Jerry's Reviews > Body Work

Body Work by Sara Paretsky
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's review
Sep 18, 2010

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Read from September 14 to 17, 2010

We've read every private eye V.I. Warshawski novel so far – and as usual, came away feeling a little ho hum. We typically enjoy this particular genre, and like many readers, wind up comparing Paretsky to Sue Grafton. It often seems like Paretsky’s publisher once said “Give us another Kinsey Millhone, but make her tougher.” And the funny thing is, that’s our problem with this series. The plots are OK, but we have a hard time warming up to the characters. V.I. herself even wonders about her style and quality of life in “Body Work”; her neighborly “helper” Mr. Contreras is a pain in the butt (unlike Kinsey’s landlord); her cousin Petra a first-rate brat (who V.I. barely tolerates herself) – which leaves just who to care about?

The premise of this one is fine – an unusual and titillating artist appears nude at a nightclub, then allows patrons to paint on her body, often adding to some elaborate pre-existing artwork (all temporary, not tattoos). When an audience member gets shot in an alley and dies in V.I.’s arms (she just happens to be nearby), she gets involved (as is her wont) and eventually gets a minor paying job to clear the veteran of the Iraq “war” the police arrested. But then things deteriorate when the cops virtually give up on a frame so obvious it’s almost silly, but V.I. roars all around Chicago (most of it during nearly impassable snow), chasing all manner of corporate crooks and their hired thugs. A connection to the dead girl’s sister, also killed earlier in Iraq, provides counterpoint to the case at hand, and as anticipated the two situations eventually coalesce. And so forth.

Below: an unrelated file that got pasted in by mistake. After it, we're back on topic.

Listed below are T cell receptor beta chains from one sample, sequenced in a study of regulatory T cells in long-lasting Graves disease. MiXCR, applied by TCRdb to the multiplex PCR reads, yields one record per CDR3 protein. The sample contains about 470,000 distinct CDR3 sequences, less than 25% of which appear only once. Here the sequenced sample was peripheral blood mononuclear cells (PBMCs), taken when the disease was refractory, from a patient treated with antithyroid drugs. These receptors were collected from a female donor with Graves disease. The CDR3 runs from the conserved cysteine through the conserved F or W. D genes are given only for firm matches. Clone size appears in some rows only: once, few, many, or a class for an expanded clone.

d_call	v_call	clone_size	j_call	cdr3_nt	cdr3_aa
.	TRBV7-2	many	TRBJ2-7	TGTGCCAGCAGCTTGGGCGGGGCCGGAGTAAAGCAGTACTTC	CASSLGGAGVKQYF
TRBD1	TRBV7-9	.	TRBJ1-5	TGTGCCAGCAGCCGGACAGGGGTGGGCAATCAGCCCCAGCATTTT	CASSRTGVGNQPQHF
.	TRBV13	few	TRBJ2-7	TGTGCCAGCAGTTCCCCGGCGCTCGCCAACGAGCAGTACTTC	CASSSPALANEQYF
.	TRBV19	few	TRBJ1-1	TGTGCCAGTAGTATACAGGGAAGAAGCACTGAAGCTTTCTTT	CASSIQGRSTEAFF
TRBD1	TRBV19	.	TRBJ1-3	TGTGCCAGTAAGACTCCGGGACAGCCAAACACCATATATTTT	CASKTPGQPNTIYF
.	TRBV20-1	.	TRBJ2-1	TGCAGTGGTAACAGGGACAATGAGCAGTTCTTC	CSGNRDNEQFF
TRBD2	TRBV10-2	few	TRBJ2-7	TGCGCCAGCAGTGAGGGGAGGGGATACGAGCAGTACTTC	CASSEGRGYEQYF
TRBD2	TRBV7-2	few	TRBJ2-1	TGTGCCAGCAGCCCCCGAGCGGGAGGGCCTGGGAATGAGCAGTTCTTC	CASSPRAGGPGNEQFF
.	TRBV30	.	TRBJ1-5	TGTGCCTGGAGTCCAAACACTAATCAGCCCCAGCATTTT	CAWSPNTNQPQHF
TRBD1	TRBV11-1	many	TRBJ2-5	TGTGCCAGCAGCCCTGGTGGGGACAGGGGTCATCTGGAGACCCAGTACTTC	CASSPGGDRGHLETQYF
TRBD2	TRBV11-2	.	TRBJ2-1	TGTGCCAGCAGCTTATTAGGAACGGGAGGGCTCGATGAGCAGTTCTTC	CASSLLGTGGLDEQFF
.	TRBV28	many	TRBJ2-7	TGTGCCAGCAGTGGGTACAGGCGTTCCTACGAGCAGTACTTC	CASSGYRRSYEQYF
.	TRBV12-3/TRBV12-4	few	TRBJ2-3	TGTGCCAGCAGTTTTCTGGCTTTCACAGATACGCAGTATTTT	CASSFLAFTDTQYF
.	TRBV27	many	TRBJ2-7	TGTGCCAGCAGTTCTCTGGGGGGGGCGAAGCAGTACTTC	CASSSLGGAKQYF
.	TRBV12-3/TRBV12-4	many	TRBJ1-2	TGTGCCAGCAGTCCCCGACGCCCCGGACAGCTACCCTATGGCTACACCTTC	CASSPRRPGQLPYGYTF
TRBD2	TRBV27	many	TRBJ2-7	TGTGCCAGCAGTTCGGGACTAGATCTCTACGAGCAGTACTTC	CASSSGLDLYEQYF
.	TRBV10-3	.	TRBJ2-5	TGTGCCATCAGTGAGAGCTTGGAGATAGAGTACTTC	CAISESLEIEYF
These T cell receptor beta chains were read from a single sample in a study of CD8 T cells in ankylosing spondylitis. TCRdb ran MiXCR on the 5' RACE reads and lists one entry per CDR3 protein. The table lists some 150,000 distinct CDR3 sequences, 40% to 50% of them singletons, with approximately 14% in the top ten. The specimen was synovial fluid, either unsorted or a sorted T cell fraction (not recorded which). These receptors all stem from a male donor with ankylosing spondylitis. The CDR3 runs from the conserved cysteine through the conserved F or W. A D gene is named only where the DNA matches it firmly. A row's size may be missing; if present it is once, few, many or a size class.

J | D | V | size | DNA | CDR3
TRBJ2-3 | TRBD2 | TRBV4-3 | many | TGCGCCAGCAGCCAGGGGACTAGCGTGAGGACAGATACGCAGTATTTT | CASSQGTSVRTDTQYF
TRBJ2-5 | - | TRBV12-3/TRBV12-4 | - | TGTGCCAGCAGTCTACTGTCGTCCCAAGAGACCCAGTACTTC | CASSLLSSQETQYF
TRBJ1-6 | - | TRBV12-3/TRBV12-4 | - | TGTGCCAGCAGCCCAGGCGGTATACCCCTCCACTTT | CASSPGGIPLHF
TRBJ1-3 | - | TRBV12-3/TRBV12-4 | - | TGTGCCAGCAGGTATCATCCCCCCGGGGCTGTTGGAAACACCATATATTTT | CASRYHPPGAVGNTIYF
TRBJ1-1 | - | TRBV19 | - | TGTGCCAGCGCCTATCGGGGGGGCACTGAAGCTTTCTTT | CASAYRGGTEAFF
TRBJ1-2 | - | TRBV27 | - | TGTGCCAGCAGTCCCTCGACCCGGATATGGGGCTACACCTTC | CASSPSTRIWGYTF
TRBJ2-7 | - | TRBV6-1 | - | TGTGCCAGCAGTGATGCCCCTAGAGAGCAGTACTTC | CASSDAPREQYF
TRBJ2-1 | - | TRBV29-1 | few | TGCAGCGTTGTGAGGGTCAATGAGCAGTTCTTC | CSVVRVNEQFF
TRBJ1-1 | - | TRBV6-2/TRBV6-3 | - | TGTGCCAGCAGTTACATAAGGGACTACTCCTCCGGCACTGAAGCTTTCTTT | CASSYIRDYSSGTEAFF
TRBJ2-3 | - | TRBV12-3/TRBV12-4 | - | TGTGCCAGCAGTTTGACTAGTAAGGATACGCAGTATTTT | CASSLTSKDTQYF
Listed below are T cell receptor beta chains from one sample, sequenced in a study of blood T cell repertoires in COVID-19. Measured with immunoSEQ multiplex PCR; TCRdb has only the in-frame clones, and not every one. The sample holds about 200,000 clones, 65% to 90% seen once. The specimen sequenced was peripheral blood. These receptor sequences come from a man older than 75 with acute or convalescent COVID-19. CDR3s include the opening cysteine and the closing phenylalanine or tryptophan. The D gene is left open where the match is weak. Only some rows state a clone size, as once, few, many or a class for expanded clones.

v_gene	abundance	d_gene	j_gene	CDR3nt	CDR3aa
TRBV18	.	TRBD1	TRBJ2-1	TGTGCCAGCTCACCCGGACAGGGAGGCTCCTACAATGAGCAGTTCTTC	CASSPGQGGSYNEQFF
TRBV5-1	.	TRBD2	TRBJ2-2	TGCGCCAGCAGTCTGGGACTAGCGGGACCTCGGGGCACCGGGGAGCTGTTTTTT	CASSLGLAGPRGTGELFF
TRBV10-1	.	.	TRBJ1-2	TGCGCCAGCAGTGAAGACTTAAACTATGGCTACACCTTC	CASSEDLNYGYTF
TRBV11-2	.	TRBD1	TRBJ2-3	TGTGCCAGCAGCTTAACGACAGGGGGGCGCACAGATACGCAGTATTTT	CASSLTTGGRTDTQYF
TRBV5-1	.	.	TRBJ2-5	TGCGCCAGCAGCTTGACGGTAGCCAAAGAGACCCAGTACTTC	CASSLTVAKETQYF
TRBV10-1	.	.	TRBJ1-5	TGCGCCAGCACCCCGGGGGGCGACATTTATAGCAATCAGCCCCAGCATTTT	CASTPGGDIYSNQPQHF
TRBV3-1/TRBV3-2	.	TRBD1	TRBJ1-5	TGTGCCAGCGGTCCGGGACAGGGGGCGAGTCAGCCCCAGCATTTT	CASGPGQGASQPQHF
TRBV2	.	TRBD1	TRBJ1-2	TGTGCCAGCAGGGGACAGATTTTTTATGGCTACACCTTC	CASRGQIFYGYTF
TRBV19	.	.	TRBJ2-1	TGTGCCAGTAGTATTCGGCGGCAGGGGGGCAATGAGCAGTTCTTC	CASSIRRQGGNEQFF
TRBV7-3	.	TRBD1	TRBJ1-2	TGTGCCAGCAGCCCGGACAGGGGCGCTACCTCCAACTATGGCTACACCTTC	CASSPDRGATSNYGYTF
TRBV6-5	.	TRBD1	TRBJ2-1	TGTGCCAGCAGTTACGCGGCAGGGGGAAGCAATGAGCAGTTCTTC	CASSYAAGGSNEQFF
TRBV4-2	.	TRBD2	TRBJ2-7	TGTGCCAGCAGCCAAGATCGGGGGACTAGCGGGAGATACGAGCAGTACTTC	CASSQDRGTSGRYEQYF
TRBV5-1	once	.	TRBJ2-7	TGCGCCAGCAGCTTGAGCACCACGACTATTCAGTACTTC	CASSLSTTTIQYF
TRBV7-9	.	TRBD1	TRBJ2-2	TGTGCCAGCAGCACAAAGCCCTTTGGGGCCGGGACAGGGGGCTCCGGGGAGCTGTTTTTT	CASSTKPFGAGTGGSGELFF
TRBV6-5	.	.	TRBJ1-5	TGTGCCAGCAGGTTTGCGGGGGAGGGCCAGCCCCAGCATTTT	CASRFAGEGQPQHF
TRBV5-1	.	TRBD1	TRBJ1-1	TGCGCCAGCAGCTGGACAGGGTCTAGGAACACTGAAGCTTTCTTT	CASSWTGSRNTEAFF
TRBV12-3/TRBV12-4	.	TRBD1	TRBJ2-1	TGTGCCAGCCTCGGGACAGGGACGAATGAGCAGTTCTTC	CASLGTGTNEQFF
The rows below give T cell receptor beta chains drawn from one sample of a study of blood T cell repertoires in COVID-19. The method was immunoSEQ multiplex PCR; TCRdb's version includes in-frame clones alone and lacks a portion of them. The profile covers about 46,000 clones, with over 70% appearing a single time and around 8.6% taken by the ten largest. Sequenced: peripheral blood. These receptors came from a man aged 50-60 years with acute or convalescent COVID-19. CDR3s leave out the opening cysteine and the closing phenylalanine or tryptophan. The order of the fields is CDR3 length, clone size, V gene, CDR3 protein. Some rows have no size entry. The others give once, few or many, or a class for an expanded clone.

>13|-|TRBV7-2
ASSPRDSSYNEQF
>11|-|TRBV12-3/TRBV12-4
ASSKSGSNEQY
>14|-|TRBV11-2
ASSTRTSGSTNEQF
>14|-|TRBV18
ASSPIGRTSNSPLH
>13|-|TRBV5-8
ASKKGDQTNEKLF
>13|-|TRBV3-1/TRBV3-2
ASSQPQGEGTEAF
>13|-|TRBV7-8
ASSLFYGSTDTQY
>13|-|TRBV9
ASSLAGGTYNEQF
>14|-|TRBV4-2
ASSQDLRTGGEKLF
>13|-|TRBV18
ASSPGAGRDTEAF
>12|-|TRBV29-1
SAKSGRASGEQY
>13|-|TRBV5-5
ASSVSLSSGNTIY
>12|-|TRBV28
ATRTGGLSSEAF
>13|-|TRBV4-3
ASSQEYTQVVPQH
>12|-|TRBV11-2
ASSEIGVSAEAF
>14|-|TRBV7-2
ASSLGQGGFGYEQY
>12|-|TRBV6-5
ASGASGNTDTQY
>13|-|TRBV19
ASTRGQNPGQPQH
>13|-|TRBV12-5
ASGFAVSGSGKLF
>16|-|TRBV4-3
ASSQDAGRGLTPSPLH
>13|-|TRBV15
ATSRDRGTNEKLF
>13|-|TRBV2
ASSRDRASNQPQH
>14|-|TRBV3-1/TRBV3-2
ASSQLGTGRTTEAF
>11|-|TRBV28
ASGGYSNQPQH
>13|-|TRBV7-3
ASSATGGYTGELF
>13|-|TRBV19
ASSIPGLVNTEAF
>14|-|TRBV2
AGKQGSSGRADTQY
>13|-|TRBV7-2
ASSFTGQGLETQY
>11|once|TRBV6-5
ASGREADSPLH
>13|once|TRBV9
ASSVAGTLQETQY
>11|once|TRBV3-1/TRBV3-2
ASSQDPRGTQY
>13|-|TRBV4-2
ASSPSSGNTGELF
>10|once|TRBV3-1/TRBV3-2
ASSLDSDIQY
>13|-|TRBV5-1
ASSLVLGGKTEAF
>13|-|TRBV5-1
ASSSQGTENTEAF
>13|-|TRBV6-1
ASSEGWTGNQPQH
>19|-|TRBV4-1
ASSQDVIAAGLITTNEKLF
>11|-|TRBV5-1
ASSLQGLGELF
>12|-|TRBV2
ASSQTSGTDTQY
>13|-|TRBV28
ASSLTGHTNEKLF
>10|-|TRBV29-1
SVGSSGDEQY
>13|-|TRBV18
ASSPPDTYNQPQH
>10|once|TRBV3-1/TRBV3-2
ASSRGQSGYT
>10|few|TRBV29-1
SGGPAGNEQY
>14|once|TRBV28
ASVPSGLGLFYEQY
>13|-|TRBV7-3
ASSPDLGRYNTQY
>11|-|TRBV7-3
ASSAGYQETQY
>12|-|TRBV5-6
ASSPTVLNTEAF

So, a decent story, with a reasonably interesting plot awaits; but it’s just hard to buy into these characters. We’ve often felt that if V.I. would use her head just a little more and give up on some of the hard-to-swallow tough girl around town stuff, and maybe alter her attitude toward life a little, we might have a heroine we would really care about. As it is, if she were a man, about the most significant thing we would say is “boys will be boys!” So you decide.

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